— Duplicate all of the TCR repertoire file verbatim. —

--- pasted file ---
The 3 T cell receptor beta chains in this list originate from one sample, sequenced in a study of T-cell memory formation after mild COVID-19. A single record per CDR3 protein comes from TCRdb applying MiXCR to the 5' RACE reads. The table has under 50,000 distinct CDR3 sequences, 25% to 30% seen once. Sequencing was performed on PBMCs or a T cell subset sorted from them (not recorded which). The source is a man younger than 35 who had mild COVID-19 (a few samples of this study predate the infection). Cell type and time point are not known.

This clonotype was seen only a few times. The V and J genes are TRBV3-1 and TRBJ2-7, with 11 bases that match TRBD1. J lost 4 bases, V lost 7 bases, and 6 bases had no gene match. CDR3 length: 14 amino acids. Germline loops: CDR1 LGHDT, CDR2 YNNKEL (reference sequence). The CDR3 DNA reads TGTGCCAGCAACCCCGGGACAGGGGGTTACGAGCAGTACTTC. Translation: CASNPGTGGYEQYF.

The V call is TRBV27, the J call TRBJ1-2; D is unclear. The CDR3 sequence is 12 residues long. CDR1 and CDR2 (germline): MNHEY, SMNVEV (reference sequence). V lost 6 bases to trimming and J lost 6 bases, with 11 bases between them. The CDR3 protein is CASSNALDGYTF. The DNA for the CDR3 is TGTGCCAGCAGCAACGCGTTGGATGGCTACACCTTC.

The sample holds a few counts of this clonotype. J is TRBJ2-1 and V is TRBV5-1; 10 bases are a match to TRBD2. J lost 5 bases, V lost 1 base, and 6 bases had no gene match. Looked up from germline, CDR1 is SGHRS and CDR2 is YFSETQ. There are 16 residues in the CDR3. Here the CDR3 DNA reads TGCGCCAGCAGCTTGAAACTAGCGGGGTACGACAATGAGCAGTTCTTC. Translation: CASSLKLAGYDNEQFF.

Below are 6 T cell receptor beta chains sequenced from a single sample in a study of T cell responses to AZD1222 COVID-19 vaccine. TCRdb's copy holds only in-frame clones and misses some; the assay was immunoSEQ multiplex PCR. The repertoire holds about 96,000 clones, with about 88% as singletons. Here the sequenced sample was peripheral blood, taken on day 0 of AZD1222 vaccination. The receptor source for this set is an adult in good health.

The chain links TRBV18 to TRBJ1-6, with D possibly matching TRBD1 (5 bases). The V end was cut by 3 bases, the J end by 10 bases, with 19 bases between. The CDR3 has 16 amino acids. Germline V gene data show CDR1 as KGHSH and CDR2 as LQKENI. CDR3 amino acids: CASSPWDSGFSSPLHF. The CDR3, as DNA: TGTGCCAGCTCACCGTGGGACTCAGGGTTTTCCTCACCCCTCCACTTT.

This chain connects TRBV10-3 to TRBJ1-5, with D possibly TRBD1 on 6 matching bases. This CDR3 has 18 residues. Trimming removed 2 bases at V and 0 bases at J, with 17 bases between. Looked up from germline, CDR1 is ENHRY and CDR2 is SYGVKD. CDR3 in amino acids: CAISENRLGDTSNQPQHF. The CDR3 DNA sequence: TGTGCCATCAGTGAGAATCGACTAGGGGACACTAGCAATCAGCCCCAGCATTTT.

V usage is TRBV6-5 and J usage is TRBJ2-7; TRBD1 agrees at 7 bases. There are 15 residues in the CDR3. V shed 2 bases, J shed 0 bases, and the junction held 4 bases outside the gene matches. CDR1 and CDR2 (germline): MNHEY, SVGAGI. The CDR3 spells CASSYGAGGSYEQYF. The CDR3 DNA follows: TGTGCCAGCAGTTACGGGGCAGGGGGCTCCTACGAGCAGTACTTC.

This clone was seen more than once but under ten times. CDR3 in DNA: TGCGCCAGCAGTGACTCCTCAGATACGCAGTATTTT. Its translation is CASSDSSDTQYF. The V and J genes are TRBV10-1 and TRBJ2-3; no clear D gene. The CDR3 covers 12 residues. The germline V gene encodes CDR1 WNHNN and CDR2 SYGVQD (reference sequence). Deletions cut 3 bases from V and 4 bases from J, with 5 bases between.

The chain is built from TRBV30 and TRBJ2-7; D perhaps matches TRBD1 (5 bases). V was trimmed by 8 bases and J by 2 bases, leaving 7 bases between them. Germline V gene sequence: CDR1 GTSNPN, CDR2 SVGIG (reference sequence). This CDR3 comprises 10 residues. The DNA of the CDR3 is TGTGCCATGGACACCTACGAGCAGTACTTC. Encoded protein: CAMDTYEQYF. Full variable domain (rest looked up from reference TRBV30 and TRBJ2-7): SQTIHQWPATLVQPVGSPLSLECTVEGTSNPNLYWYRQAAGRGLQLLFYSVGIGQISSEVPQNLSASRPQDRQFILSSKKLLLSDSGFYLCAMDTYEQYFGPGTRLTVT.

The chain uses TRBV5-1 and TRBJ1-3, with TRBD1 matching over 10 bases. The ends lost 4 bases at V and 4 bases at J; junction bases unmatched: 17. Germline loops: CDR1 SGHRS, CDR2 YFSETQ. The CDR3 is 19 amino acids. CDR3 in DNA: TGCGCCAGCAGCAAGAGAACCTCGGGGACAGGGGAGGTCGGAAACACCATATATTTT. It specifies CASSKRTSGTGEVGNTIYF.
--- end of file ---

The 3 T cell receptor beta chains in this list originate from one sample, sequenced in a study of T-cell memory formation after mild COVID-19. A single record per CDR3 protein comes from TCRdb applying MiXCR to the 5' RACE reads. The table has under 50,000 distinct CDR3 sequences, 25% to 30% seen once. Sequencing was performed on PBMCs or a T cell subset sorted from them (not recorded which). The source is a man younger than 35 who had mild COVID-19 (a few samples of this study predate the infection). Cell type and time point are not known.

This clonotype was seen only a few times. The V and J genes are TRBV3-1 and TRBJ2-7, with 11 bases that match TRBD1. J lost 4 bases, V lost 7 bases, and 6 bases had no gene match. CDR3 length: 14 amino acids. Germline loops: CDR1 LGHDT, CDR2 YNNKEL (reference sequence). The CDR3 DNA reads TGTGCCAGCAACCCCGGGACAGGGGGTTACGAGCAGTACTTC. Translation: CASNPGTGGYEQYF.

The V call is TRBV27, the J call TRBJ1-2; D is unclear. The CDR3 sequence is 12 residues long. CDR1 and CDR2 (germline): MNHEY, SMNVEV (reference sequence). V lost 6 bases to trimming and J lost 6 bases, with 11 bases between them. The CDR3 protein is CASSNALDGYTF. The DNA for the CDR3 is TGTGCCAGCAGCAACGCGTTGGATGGCTACACCTTC.

The sample holds a few counts of this clonotype. J is TRBJ2-1 and V is TRBV5-1; 10 bases are a match to TRBD2. J lost 5 bases, V lost 1 base, and 6 bases had no gene match. Looked up from germline, CDR1 is SGHRS and CDR2 is YFSETQ. There are 16 residues in the CDR3. Here the CDR3 DNA reads TGCGCCAGCAGCTTGAAACTAGCGGGGTACGACAATGAGCAGTTCTTC. Translation: CASSLKLAGYDNEQFF.

Below are 6 T cell receptor beta chains sequenced from a single sample in a study of T cell responses to AZD1222 COVID-19 vaccine. TCRdb's copy holds only in-frame clones and misses some; the assay was immunoSEQ multiplex PCR. The repertoire holds about 96,000 clones, with about 88% as singletons. Here the sequenced sample was peripheral blood, taken on day 0 of AZD1222 vaccination. The receptor source for this set is an adult in good health.

The chain links TRBV18 to TRBJ1-6, with D possibly matching TRBD1 (5 bases). The V end was cut by 3 bases, the J end by 10 bases, with 19 bases between. The CDR3 has 16 amino acids. Germline V gene data show CDR1 as KGHSH and CDR2 as LQKENI. CDR3 amino acids: CASSPWDSGFSSPLHF. The CDR3, as DNA: TGTGCCAGCTCACCGTGGGACTCAGGGTTTTCCTCACCCCTCCACTTT.

This chain connects TRBV10-3 to TRBJ1-5, with D possibly TRBD1 on 6 matching bases. This CDR3 has 18 residues. Trimming removed 2 bases at V and 0 bases at J, with 17 bases between. Looked up from germline, CDR1 is ENHRY and CDR2 is SYGVKD. CDR3 in amino acids: CAISENRLGDTSNQPQHF. The CDR3 DNA sequence: TGTGCCATCAGTGAGAATCGACTAGGGGACACTAGCAATCAGCCCCAGCATTTT.

V usage is TRBV6-5 and J usage is TRBJ2-7; TRBD1 agrees at 7 bases. There are 15 residues in the CDR3. V shed 2 bases, J shed 0 bases, and the junction held 4 bases outside the gene matches. CDR1 and CDR2 (germline): MNHEY, SVGAGI. The CDR3 spells CASSYGAGGSYEQYF. The CDR3 DNA follows: TGTGCCAGCAGTTACGGGGCAGGGGGCTCCTACGAGCAGTACTTC.

This clone was seen more than once but under ten times. CDR3 in DNA: TGCGCCAGCAGTGACTCCTCAGATACGCAGTATTTT. Its translation is CASSDSSDTQYF. The V and J genes are TRBV10-1 and TRBJ2-3; no clear D gene. The CDR3 covers 12 residues. The germline V gene encodes CDR1 WNHNN and CDR2 SYGVQD (reference sequence). Deletions cut 3 bases from V and 4 bases from J, with 5 bases between.

The chain is built from TRBV30 and TRBJ2-7; D perhaps matches TRBD1 (5 bases). V was trimmed by 8 bases and J by 2 bases, leaving 7 bases between them. Germline V gene sequence: CDR1 GTSNPN, CDR2 SVGIG (reference sequence). This CDR3 comprises 10 residues. The DNA of the CDR3 is TGTGCCATGGACACCTACGAGCAGTACTTC. Encoded protein: CAMDTYEQYF. Full variable domain (rest looked up from reference TRBV30 and TRBJ2-7): SQTIHQWPATLVQPVGSPLSLECTVEGTSNPNLYWYRQAAGRGLQLLFYSVGIGQISSEVPQNLSASRPQDRQFILSSKKLLLSDSGFYLCAMDTYEQYFGPGTRLTVT.

The chain uses TRBV5-1 and TRBJ1-3, with TRBD1 matching over 10 bases. The ends lost 4 bases at V and 4 bases at J; junction bases unmatched: 17. Germline loops: CDR1 SGHRS, CDR2 YFSETQ. The CDR3 is 19 amino acids. CDR3 in DNA: TGCGCCAGCAGCAAGAGAACCTCGGGGACAGGGGAGGTCGGAAACACCATATATTTT. It specifies CASSKRTSGTGEVGNTIYF.